If they don’t take you up on the offer, that doesn’t reflect poorly on you for offering it!  You’re just doing your job, which is telling them what you think is best for their vehicle.  Even if they don’t take you up on the offer today, they could always come back and ask for it when the problem it addresses becomes more obvious or more significant.

If you really want to avoid the perception of an upsell, there are even more laid-back ways to educate customers.  You can tell them about the service after you’ve given them the receipt for today’s service, which makes it a nearly pressure-free interaction.  You can staple printed material about the service on their invoice, which lets customers read about it when they aren’t face-to-face with you.  But don’t be shy about letting customers know all about your new services. That’s the best way to earn a return on your investment – and to allow you to keep investing in new services, so your shop can keep up to date with fast-changing vehicle service requirements.

To learn how Repair Shop Websites can bring more business to your shop, call us at 855-294-6397 or email us at Team_RSW@RepairShopWebsites.com to learn more!


Thursday, May 27, 2021

After a year of crazy ups and downs, the US is finally turning the corner on COVID-19.  Case rates are declining throughout the country, schools and businesses are opening back up, and families are booking summer travel.  All of those things mean that once mostly-idle vehicles are being used more regularly and for longer drives. And that’s causing more customers to visit auto repair shops for repairs and maintenance.

Unfortunately, there can be too much of a good thing.  Most people received large checks from the US Treasury, and some are using that money to pay for major vehicle repairs.  An unprecedented processor shortage is idling vehicle manufacturing plants, driving up new and used car prices and causing people to repair vehicles they’d otherwise sell.  And home sales were at their highest levels in recent history at the end of 2020, meaning more people than ever are looking for a new shop in a new town.


For many shops, all of these factors are leading to too much of a good thing: business.

Of course, if your shop is in one of the many areas still reeling from the effects of the pandemic, then too much business is a problem you’d be happy to have.  But just because shops with too much business are in better shape than those with too little doesn’t mean that customer overflow can’t hurt you in the long run.  In fact, in many industries, a small business facing a sudden barrage of demand is a potential deathblow.

If you’re getting more repair requests than you can possibly handle, here’s what you can do to make the most of all those requests while protecting your shop’s reputation over the long term.

Be Thankful

When you’re overbooked, it’s tempting to let that call from an unknown number ring a couple extra times and hope the customer gives up and calls someone else.  The last thing you need is a customer giving you a minutes-long description of the squealing sound they’re hearing before you can even tell them how far you’re booked out.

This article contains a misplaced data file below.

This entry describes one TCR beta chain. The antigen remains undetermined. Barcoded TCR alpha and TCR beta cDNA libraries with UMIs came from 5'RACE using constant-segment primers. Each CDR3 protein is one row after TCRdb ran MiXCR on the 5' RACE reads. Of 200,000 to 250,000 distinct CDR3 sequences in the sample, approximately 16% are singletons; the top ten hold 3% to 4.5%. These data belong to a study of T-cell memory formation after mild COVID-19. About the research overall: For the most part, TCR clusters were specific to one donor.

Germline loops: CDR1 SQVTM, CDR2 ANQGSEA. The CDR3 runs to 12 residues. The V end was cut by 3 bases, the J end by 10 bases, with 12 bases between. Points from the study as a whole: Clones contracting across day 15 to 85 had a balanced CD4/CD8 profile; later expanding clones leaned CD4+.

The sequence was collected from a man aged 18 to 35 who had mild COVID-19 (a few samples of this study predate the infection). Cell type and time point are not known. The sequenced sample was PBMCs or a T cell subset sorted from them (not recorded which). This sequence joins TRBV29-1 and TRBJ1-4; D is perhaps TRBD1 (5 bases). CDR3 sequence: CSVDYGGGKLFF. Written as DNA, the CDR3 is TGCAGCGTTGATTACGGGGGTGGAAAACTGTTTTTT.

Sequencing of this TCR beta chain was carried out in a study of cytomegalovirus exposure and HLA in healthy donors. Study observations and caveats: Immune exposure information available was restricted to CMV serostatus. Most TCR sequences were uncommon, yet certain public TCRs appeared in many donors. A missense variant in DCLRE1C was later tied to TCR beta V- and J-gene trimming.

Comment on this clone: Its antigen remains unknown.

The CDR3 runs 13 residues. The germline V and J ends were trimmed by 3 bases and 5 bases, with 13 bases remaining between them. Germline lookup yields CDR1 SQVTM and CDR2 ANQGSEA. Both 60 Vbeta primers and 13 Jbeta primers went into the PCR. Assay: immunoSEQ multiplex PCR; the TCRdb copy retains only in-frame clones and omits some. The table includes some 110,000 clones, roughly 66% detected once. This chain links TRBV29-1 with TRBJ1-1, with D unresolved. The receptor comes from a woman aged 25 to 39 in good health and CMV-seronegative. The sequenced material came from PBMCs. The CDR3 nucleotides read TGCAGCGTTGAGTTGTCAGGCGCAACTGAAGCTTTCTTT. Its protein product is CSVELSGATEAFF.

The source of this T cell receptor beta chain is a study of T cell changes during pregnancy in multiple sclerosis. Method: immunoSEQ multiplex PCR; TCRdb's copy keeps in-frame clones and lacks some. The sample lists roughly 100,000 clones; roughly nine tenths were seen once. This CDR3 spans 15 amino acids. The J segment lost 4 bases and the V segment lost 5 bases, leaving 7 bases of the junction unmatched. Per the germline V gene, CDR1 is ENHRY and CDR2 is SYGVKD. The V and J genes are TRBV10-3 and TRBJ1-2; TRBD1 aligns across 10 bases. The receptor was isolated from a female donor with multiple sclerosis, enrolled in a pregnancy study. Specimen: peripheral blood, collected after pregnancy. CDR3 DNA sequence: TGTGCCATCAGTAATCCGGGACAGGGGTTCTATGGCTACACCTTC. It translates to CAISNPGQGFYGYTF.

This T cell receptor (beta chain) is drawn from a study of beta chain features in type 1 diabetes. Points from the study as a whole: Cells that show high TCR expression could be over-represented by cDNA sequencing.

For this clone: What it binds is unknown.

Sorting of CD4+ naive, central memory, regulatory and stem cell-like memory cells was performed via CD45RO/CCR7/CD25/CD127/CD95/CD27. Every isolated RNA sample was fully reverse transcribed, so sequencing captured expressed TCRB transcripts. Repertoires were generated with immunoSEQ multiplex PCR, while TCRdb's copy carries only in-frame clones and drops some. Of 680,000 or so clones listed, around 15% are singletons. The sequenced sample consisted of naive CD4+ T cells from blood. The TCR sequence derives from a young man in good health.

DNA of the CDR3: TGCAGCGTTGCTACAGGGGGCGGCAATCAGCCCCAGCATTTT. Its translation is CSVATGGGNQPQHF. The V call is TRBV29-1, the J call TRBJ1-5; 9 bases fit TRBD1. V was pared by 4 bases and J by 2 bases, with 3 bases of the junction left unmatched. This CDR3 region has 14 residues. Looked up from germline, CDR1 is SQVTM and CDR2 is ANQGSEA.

The problem is that every caller considers themselves a customer – even if they never even talk to anyone in your shop.  If a caller can’t reach anyone, or if a staff member seems disinterested or rushed on the phone (or in person!), there’s a good chance that the “customer” will tell others about that experience.  They might even give you a negative review online.

It’s really important to meet or exceed customer expectations – and that means it’s really important to set them.  If you’re too busy to give customers the level or speed of service you’d typically provide, it’s better to tell them right away than to wait until it’s time to deliver the vehicle, or worse, when it’s time to pick it up.

Most important of all, be grateful!  Many businesses are struggling to keep the doors open right now. If the person on the other end of the line works at one of those businesses, they may be resentful if they feel like you don’t appreciate the fortune of “all the customers you could want and then some.”

Be Selective

The ideal repair job differs from shop to shop, based on technician expertise, available tools, facility layouts and shop processes.  But no shop should value every job equally.  Some jobs are simply worse than others.  Some jobs come with low margins.  Some jobs require variable labor hours that are difficult to estimate.  And some jobs (and customers) are just really demanding on your staff.

The easiest thing to do when you’re booking work is to say yes to more customers until you have to start saying no.  But it’s not the most profitable thing to do, it’s not a morale booster, and it doesn’t help you get the best customer base.

If you (and your technicians) are already working overtime and you’re still turning away work, there’s no need to put low-value, low-margin jobs on this week’s calendar unless it’s a customer you really want to impress.

That doesn’t mean you can’t help the customer at all. You can offer them a time slot some number of days or weeks in the future when there aren’t that many jobs already booked.  You can also refer them to another shop who would be happy to have that business (ideally, that shop will also refer customers who are better fits for your shop than theirs).

But if you’re fairly certain that accepting a less profitable job now means deferring or rejecting a better one later, it’s probably best to take the small chance that the calendar slot won’t get filled.  The most likely worst case scenario is that you lose a low-margin job and give your team members a chance to catch their breath.